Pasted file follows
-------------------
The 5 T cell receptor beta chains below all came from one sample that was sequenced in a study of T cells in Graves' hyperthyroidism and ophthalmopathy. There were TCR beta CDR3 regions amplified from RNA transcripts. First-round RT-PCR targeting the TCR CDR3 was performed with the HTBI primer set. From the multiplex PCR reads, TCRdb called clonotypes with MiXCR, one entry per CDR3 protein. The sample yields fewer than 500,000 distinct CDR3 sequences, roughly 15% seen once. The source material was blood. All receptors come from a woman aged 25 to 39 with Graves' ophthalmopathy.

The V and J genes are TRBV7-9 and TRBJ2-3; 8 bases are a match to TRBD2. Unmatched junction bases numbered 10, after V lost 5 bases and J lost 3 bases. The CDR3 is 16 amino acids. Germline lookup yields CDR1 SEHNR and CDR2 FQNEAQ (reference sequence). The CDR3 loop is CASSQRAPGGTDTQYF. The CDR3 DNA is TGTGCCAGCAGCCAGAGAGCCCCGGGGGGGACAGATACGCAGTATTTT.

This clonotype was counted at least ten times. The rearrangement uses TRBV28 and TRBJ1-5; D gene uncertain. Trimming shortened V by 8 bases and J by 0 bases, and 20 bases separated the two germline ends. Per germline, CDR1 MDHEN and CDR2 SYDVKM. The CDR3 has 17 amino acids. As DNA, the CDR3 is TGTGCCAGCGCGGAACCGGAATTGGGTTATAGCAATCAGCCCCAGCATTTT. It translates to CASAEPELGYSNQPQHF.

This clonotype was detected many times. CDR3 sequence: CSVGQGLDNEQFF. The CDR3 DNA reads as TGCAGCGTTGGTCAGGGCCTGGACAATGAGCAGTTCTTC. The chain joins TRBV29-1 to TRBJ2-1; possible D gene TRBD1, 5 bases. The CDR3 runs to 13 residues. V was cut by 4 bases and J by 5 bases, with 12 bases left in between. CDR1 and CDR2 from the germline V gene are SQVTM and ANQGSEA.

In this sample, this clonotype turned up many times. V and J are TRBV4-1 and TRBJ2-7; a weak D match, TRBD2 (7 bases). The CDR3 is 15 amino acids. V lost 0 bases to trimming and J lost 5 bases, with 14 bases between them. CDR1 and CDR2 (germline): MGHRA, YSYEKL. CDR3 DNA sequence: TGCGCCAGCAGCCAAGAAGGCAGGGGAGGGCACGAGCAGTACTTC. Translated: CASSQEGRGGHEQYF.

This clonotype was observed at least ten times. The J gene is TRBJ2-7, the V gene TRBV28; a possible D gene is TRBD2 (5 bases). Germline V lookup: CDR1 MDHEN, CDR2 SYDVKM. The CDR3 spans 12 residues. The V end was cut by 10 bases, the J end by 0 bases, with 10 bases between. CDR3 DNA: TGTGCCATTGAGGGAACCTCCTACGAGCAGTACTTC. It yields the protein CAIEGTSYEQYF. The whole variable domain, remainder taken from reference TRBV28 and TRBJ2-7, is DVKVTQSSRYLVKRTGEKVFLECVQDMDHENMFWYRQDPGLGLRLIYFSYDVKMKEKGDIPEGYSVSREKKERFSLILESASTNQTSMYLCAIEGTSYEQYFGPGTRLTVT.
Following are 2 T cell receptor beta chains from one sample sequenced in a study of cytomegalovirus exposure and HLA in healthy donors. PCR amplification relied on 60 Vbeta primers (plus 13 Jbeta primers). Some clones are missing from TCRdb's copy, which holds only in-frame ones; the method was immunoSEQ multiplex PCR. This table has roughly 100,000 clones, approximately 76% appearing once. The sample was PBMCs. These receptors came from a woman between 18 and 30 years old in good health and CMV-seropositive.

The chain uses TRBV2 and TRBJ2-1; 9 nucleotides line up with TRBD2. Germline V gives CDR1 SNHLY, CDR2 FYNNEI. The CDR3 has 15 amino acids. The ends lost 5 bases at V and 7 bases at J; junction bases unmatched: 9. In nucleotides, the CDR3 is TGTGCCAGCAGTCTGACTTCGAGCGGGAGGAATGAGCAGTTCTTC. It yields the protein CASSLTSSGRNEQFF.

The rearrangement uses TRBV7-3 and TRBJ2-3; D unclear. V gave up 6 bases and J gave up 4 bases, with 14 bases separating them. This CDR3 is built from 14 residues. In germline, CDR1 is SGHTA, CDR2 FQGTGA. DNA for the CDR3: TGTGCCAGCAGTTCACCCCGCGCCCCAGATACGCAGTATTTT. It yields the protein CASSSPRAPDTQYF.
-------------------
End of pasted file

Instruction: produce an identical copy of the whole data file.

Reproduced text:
The 5 T cell receptor beta chains below all came from one sample that was sequenced in a study of T cells in Graves' hyperthyroidism and ophthalmopathy. There were TCR beta CDR3 regions amplified from RNA transcripts. First-round RT-PCR targeting the TCR CDR3 was performed with the HTBI primer set. From the multiplex PCR reads, TCRdb called clonotypes with MiXCR, one entry per CDR3 protein. The sample yields fewer than 500,000 distinct CDR3 sequences, roughly 15% seen once. The source material was blood. All receptors come from a woman aged 25 to 39 with Graves' ophthalmopathy.

The V and J genes are TRBV7-9 and TRBJ2-3; 8 bases are a match to TRBD2. Unmatched junction bases numbered 10, after V lost 5 bases and J lost 3 bases. The CDR3 is 16 amino acids. Germline lookup yields CDR1 SEHNR and CDR2 FQNEAQ (reference sequence). The CDR3 loop is CASSQRAPGGTDTQYF. The CDR3 DNA is TGTGCCAGCAGCCAGAGAGCCCCGGGGGGGACAGATACGCAGTATTTT.

This clonotype was counted at least ten times. The rearrangement uses TRBV28 and TRBJ1-5; D gene uncertain. Trimming shortened V by 8 bases and J by 0 bases, and 20 bases separated the two germline ends. Per germline, CDR1 MDHEN and CDR2 SYDVKM. The CDR3 has 17 amino acids. As DNA, the CDR3 is TGTGCCAGCGCGGAACCGGAATTGGGTTATAGCAATCAGCCCCAGCATTTT. It translates to CASAEPELGYSNQPQHF.

This clonotype was detected many times. CDR3 sequence: CSVGQGLDNEQFF. The CDR3 DNA reads as TGCAGCGTTGGTCAGGGCCTGGACAATGAGCAGTTCTTC. The chain joins TRBV29-1 to TRBJ2-1; possible D gene TRBD1, 5 bases. The CDR3 runs to 13 residues. V was cut by 4 bases and J by 5 bases, with 12 bases left in between. CDR1 and CDR2 from the germline V gene are SQVTM and ANQGSEA.

In this sample, this clonotype turned up many times. V and J are TRBV4-1 and TRBJ2-7; a weak D match, TRBD2 (7 bases). The CDR3 is 15 amino acids. V lost 0 bases to trimming and J lost 5 bases, with 14 bases between them. CDR1 and CDR2 (germline): MGHRA, YSYEKL. CDR3 DNA sequence: TGCGCCAGCAGCCAAGAAGGCAGGGGAGGGCACGAGCAGTACTTC. Translated: CASSQEGRGGHEQYF.

This clonotype was observed at least ten times. The J gene is TRBJ2-7, the V gene TRBV28; a possible D gene is TRBD2 (5 bases). Germline V lookup: CDR1 MDHEN, CDR2 SYDVKM. The CDR3 spans 12 residues. The V end was cut by 10 bases, the J end by 0 bases, with 10 bases between. CDR3 DNA: TGTGCCATTGAGGGAACCTCCTACGAGCAGTACTTC. It yields the protein CAIEGTSYEQYF. The whole variable domain, remainder taken from reference TRBV28 and TRBJ2-7, is DVKVTQSSRYLVKRTGEKVFLECVQDMDHENMFWYRQDPGLGLRLIYFSYDVKMKEKGDIPEGYSVSREKKERFSLILESASTNQTSMYLCAIEGTSYEQYFGPGTRLTVT.
Following are 2 T cell receptor beta chains from one sample sequenced in a study of cytomegalovirus exposure and HLA in healthy donors. PCR amplification relied on 60 Vbeta primers (plus 13 Jbeta primers). Some clones are missing from TCRdb's copy, which holds only in-frame ones; the method was immunoSEQ multiplex PCR. This table has roughly 100,000 clones, approximately 76% appearing once. The sample was PBMCs. These receptors came from a woman between 18 and 30 years old in good health and CMV-seropositive.

The chain uses TRBV2 and TRBJ2-1; 9 nucleotides line up with TRBD2. Germline V gives CDR1 SNHLY, CDR2 FYNNEI. The CDR3 has 15 amino acids. The ends lost 5 bases at V and 7 bases at J; junction bases unmatched: 9. In nucleotides, the CDR3 is TGTGCCAGCAGTCTGACTTCGAGCGGGAGGAATGAGCAGTTCTTC. It yields the protein CASSLTSSGRNEQFF.

The rearrangement uses TRBV7-3 and TRBJ2-3; D unclear. V gave up 6 bases and J gave up 4 bases, with 14 bases separating them. This CDR3 is built from 14 residues. In germline, CDR1 is SGHTA, CDR2 FQGTGA. DNA for the CDR3: TGTGCCAGCAGTTCACCCCGCGCCCCAGATACGCAGTATTTT. It yields the protein CASSSPRAPDTQYF.